The Cherry Trees that Grow in Hell

By Bastian Florian Rohr
February 15, 2023

The other day I failed the art of ikebana miserably.

Before my flower arrangement lesson, I battled the icy winter air and got my skeleton of a body to Komeda, a coffee shop I worship more than Christian bigots do Jesus. I took advantage of my breakfast to collect my thoughts and mentally prepare for the cherry branches to be arranged in the kakubana shape my mistress had ready for me. I knew too well how much of a challenge these brittle bitches would present.

Yet, for reasons I cannot explain, they kept breaking under my hands. Even though I know the theory and the technique kakubana requires backward, it simply refused to serve me on that very chilly morning. Witnessing this uncanny failure, my mistress was as harsh as she needed to be. Despite her best efforts, I still managed to find an unhealthy sort of delight in my inability to perform.

By the middle of the lesson, I was taken over by a languid brain fever and convinced to be unworthy of the expensive dark silk my kimono was made of. Because even if learning the petals never stops, I am, after all, supposed to be a master at them. And how could a master ever fail, I kept asking myself.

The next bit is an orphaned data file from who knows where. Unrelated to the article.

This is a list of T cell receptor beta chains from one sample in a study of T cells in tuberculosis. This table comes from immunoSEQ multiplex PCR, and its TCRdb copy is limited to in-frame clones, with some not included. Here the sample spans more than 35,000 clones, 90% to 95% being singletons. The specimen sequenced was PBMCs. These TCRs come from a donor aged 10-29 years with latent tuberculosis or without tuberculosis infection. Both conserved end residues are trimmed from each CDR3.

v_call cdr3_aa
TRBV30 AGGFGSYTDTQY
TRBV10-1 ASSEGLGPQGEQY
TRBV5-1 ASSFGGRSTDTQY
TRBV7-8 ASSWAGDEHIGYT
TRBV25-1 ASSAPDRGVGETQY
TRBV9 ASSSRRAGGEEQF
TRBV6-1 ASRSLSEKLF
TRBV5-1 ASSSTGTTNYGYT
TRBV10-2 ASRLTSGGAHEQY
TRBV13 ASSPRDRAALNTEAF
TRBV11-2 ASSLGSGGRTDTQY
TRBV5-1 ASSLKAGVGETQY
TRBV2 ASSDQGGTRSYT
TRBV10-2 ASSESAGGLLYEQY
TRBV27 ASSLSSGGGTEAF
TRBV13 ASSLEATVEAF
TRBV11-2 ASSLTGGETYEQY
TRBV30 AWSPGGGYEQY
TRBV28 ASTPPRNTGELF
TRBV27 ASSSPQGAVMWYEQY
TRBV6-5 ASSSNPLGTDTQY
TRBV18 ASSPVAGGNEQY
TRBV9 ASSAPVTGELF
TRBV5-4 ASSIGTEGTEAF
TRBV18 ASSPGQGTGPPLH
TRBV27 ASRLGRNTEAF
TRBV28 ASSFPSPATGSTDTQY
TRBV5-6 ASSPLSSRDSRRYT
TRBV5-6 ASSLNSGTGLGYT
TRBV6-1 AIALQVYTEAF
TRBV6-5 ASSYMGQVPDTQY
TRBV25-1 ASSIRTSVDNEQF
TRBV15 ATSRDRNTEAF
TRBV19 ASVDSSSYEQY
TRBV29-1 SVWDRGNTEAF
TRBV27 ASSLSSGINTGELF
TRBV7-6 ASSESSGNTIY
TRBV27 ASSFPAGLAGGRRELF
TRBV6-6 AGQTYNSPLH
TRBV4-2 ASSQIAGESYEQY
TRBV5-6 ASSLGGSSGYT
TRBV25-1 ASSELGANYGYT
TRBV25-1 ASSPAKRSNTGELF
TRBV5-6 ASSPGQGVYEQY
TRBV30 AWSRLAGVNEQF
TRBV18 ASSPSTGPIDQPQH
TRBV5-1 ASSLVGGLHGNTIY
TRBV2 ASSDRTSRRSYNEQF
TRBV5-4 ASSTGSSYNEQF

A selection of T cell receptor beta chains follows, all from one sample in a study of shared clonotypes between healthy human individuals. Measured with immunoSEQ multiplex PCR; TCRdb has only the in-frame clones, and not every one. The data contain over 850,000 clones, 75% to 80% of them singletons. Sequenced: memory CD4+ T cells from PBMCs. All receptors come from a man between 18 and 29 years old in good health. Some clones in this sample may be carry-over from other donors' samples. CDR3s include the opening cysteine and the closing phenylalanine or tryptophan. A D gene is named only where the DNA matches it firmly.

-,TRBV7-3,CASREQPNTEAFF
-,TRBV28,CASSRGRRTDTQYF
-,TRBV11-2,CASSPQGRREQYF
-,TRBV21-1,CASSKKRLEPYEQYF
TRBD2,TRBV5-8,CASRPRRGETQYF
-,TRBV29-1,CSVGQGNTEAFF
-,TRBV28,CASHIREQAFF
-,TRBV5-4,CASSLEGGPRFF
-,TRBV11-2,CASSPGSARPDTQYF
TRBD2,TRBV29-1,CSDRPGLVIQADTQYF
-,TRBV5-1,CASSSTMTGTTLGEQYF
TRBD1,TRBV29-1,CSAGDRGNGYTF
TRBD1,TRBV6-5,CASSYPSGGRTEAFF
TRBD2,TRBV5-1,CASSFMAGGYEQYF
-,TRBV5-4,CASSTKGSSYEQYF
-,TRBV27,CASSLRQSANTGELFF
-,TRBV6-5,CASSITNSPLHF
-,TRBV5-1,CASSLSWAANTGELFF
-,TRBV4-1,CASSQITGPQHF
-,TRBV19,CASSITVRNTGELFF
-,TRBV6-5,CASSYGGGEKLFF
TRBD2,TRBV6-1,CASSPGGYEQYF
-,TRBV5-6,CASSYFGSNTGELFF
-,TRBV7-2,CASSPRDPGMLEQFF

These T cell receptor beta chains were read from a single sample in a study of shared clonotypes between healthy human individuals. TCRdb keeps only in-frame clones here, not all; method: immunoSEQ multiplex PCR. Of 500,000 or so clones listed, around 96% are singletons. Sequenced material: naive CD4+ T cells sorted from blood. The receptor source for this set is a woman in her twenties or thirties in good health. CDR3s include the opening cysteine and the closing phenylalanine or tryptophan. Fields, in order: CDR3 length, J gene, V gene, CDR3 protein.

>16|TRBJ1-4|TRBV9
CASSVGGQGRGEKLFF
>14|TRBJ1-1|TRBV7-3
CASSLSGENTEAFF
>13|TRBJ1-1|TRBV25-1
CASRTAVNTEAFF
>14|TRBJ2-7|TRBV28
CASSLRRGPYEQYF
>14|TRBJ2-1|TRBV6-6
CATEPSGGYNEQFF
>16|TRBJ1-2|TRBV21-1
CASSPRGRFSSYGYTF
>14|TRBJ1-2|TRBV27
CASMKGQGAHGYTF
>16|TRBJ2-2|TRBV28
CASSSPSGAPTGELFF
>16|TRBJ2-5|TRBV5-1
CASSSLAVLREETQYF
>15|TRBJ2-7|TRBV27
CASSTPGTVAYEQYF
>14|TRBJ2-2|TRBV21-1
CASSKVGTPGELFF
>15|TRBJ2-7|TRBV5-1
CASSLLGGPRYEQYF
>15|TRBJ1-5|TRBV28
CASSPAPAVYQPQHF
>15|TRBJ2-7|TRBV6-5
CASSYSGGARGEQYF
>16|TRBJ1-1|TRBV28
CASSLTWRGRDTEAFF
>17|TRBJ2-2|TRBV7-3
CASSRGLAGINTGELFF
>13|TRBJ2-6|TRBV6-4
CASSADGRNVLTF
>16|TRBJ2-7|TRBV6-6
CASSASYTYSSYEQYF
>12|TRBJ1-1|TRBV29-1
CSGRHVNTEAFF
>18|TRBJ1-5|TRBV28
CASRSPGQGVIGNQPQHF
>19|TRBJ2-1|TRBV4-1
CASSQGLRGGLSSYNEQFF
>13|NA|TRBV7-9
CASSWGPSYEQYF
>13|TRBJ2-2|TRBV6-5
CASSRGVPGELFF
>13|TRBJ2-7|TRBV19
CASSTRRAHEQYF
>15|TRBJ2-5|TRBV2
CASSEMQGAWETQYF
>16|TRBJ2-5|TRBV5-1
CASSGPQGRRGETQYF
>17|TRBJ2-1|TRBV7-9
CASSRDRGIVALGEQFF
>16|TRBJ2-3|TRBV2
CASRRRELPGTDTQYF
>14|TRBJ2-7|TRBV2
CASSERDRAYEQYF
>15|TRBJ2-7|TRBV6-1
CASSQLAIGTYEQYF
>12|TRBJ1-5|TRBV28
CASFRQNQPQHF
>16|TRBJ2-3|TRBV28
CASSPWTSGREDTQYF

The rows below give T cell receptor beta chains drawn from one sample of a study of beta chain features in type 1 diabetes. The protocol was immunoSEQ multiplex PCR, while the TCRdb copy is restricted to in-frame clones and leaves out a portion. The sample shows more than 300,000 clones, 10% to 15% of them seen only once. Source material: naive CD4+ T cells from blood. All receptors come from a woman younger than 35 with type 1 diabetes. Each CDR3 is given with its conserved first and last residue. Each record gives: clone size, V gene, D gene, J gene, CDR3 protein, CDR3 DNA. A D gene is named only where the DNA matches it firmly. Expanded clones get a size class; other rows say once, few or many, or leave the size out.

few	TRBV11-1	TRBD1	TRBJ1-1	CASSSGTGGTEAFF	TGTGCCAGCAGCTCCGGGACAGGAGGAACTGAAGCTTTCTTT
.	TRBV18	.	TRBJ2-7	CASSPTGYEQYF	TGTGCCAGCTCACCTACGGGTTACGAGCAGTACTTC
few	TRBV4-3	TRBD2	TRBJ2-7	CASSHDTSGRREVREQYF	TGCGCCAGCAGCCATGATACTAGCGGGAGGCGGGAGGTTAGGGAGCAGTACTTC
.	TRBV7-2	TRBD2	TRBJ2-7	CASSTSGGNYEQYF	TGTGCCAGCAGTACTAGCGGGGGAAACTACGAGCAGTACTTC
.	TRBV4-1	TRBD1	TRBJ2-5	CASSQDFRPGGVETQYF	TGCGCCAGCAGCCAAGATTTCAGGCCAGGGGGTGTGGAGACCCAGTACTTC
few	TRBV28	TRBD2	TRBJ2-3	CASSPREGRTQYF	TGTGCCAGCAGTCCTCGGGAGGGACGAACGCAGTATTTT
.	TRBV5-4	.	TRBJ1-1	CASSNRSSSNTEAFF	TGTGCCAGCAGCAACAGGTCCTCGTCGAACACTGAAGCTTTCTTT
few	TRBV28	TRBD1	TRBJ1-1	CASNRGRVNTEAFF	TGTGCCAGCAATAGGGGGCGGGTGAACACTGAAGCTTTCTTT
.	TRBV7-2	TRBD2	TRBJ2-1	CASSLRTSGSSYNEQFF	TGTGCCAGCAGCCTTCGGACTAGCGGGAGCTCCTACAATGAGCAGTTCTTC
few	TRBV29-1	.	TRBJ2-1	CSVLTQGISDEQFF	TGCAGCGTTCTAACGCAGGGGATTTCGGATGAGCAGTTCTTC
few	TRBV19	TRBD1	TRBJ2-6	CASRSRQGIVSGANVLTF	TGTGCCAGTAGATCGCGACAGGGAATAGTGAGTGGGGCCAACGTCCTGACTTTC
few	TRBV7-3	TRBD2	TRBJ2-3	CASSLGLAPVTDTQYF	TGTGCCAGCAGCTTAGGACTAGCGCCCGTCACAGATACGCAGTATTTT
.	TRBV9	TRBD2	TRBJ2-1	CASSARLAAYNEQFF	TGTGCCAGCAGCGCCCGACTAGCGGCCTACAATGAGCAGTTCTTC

My hands then started to tremble, my eyes filled with cold tears… and the sakura kept breaking repeatedly. Yet, my mistress’ words were more potent than my darkness and finally quelled my eternal thirst for self-depreciation. And, with her help, I could eventually bend the few branches that had escaped my hands’ clumsiness into the traditional triangle shape of the kakubana.

At the end of the lesson, I hated my creation even more fiercely. Not because it was imperfect but because it existed. Somewhere in my twisted mind, I would probably have preferred not to be able to achieve the required form at all.

When my mistress finally served me the cup of matcha we always share after lessons, she smiled at me like a wise spider. She then whispered a phrase that pierced my heart with the same luminous intensity that the cold winter sun rays reflected toward my angry pupils from the golden belt of her kimono.

“Cherry branches are as complex to manipulate as women. Hell is full of them.”

As her words imprinted on my eardrums, I finally dared to look at the poor broken cherry branches lying next to my flower scissors. A single tear flowed down my cheek when I realized I had just made Satan’s playground a little more crowded.

I will never forget that day’s lesson: the uglier the failure you experience, the higher its aesthetics need to become…, and the hotter your infernos will burn.